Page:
Dakshineswar Temple is dedicated to Kali (Bhavatarini) at Dakshineswar (Daksineshvara) on the bank of the Hughli river, Calcutta. It is associated with the name of Ramakrishna Paramahangsa. The temple, in conventional Nava-ratna style, measures 46 feet square and rise over 100 feet high. It is one of the largest temples of Calcutta. In Calcutta Nava-ratna or nine pinnacled temples seem to have been preferred to the pancha-ratna or five pinnacled ones, especially for their monumental effect.
The temple is a large elongated building standing on a high platform with a flight of stairs. The three-storeyed south-facing temple has nine spires distributed in upper two storeys. The roof of the spires is beautifully ridged resembling Pirhas. A narrow covered verandah serves the purpose of an audience-chamber attached to the sanctum where the goddess Dakshina Kali stands on the breast of Shiva. There is a long spacious Natmandir (Dancing hall) in front of the temple. There are other subsidiary shrines on this temple compound. To the north of the Kali-temple is a Dalan of Radha-Krsna. To the west, twelve Siva temples of Bengali atchala style stand in rows on the Hughli river with a 'chandni-bathing ghat, which is flanked by these Siva temples, six each on either side. The temple compound on three sides - north, east and south - is enclosed by rows of guestrooms and offices.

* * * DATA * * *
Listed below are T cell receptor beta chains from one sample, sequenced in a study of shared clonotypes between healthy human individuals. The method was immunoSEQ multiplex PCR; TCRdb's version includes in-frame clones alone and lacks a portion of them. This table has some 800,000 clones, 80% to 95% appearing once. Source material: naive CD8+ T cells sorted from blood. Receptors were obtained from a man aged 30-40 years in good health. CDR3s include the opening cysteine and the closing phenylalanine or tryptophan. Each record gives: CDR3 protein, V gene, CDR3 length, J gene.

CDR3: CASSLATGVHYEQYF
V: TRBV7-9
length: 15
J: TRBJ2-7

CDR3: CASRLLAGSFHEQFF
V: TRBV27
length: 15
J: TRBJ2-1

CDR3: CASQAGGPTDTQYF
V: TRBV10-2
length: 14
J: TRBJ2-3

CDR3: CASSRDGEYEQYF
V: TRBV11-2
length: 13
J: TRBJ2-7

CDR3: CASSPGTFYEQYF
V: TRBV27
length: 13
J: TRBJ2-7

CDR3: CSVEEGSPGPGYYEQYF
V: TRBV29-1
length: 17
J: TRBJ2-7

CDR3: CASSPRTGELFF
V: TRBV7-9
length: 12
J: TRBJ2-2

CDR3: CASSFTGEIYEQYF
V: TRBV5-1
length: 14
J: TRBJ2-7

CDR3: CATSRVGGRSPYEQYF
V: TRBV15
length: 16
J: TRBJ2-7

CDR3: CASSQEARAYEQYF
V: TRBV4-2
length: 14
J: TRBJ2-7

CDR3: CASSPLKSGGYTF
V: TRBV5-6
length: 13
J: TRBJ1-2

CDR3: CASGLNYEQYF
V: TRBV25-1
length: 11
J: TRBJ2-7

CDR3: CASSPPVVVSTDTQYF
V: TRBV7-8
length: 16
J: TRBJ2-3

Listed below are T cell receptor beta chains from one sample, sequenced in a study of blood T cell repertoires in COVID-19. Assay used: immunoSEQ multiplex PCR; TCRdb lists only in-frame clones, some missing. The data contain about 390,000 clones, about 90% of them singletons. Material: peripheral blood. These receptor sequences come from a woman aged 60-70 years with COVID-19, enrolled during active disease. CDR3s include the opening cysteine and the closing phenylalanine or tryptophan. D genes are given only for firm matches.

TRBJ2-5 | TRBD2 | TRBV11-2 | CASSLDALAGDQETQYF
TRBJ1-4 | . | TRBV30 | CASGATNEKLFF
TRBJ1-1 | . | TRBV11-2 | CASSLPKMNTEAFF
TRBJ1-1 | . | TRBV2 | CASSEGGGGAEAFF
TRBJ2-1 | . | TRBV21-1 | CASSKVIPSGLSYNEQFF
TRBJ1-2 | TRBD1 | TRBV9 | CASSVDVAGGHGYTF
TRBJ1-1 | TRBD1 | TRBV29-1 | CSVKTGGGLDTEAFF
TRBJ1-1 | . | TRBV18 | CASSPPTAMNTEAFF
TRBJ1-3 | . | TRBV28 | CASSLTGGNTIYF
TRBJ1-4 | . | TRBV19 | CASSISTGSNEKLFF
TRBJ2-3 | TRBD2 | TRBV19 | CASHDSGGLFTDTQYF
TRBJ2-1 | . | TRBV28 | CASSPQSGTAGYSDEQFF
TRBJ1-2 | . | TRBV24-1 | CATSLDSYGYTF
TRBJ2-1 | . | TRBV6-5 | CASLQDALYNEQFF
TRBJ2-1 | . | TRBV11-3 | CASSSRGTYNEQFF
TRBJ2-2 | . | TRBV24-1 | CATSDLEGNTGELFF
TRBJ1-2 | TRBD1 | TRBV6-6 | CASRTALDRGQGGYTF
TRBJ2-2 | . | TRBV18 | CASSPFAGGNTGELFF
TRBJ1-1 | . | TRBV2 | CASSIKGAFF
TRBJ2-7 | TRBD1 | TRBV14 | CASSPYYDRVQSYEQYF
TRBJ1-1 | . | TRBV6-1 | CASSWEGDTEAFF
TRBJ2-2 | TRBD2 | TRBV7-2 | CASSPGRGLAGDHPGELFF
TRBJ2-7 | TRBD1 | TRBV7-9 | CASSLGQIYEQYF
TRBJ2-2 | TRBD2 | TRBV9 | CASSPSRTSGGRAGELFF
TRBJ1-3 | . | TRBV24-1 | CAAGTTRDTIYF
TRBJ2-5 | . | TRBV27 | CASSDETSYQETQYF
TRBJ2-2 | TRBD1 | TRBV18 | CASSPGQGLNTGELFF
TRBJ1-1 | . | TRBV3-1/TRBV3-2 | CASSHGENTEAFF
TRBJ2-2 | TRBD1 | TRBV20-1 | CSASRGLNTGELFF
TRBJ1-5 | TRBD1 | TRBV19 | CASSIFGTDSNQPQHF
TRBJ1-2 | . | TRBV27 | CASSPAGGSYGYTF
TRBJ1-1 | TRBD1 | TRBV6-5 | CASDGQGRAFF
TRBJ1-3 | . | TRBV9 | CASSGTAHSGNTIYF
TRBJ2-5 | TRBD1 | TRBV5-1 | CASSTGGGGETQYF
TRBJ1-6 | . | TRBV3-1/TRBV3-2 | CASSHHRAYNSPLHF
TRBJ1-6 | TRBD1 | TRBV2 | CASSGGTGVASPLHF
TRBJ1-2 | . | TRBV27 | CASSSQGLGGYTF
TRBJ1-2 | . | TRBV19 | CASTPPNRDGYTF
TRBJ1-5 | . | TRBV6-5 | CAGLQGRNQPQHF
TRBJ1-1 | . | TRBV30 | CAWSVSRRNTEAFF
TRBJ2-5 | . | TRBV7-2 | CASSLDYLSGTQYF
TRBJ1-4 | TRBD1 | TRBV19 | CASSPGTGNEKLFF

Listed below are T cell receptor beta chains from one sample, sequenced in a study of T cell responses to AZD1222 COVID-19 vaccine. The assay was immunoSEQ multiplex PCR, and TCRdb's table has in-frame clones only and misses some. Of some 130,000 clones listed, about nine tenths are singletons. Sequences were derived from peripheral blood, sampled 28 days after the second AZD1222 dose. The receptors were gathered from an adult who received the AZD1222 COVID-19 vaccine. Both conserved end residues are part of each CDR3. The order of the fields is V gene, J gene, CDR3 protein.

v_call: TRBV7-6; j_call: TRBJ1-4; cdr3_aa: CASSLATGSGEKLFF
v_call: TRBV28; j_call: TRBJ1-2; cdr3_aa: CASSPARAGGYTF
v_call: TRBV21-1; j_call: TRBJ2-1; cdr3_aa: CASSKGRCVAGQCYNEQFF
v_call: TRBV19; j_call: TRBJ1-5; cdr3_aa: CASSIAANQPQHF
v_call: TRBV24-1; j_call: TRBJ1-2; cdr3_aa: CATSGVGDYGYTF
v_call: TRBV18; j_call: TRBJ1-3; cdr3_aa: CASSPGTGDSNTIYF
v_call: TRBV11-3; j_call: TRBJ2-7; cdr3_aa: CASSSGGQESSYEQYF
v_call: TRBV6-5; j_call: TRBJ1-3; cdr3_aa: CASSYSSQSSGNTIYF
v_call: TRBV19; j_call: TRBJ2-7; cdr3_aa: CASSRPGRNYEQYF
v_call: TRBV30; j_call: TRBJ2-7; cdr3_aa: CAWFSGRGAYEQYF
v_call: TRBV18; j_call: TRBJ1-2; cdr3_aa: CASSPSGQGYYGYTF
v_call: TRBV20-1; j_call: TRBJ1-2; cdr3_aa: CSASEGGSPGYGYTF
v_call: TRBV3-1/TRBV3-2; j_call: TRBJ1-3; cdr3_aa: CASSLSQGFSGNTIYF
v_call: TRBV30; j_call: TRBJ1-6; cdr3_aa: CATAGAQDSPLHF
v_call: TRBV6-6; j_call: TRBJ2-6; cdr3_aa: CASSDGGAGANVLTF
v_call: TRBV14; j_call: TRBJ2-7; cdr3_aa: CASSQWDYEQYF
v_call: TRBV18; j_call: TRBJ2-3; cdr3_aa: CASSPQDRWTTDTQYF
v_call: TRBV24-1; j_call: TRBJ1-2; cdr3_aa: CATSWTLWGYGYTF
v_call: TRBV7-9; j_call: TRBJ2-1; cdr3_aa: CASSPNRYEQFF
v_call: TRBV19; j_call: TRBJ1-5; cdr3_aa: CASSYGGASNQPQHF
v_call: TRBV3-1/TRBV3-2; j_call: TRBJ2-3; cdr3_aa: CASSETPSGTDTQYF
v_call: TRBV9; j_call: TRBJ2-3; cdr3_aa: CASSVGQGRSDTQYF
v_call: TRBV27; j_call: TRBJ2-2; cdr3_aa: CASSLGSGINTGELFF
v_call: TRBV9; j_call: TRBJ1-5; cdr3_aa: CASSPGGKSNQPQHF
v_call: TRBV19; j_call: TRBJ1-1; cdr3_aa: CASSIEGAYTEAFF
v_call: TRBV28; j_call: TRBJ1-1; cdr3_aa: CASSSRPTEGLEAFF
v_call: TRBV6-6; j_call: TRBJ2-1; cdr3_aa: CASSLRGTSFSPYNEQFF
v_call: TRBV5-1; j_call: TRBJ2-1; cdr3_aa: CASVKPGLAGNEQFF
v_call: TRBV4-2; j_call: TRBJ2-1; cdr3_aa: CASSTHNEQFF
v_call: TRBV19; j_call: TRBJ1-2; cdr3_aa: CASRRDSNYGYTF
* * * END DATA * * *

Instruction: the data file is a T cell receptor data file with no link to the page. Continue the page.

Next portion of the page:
The main temple of Kali and other subsidiary shrines do not bear either inscriptions or ornamentation except a few terracotta floral motives and some plasterwork on the walls of the main temple and Natmandir. The celebrated Rani Rasmani of Janbazar, Calcutta, built the temple complex in 1855 AD. [Pranab Ray]